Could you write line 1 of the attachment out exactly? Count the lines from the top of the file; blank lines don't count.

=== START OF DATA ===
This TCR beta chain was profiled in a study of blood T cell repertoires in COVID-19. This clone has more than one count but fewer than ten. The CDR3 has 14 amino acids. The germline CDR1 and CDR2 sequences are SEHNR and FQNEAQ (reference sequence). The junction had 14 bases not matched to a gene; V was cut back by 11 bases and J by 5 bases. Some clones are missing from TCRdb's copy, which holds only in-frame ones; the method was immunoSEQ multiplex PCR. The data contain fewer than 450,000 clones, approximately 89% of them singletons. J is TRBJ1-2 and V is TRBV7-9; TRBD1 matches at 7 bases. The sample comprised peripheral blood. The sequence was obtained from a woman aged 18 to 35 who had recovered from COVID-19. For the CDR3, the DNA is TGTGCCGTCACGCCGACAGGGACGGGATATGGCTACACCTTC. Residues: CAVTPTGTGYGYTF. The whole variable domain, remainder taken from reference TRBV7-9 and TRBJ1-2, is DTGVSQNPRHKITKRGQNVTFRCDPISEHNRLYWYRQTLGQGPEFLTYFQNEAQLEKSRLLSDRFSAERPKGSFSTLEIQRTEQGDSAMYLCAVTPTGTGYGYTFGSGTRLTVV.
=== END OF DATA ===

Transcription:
This TCR beta chain was profiled in a study of blood T cell repertoires in COVID-19. This clone has more than one count but fewer than ten. The CDR3 has 14 amino acids. The germline CDR1 and CDR2 sequences are SEHNR and FQNEAQ (reference sequence). The junction had 14 bases not matched to a gene; V was cut back by 11 bases and J by 5 bases. Some clones are missing from TCRdb's copy, which holds only in-frame ones; the method was immunoSEQ multiplex PCR. The data contain fewer than 450,000 clones, approximately 89% of them singletons. J is TRBJ1-2 and V is TRBV7-9; TRBD1 matches at 7 bases. The sample comprised peripheral blood. The sequence was obtained from a woman aged 18 to 35 who had recovered from COVID-19. For the CDR3, the DNA is TGTGCCGTCACGCCGACAGGGACGGGATATGGCTACACCTTC. Residues: CAVTPTGTGYGYTF. The whole variable domain, remainder taken from reference TRBV7-9 and TRBJ1-2, is DTGVSQNPRHKITKRGQNVTFRCDPISEHNRLYWYRQTLGQGPEFLTYFQNEAQLEKSRLLSDRFSAERPKGSFSTLEIQRTEQGDSAMYLCAVTPTGTGYGYTFGSGTRLTVV.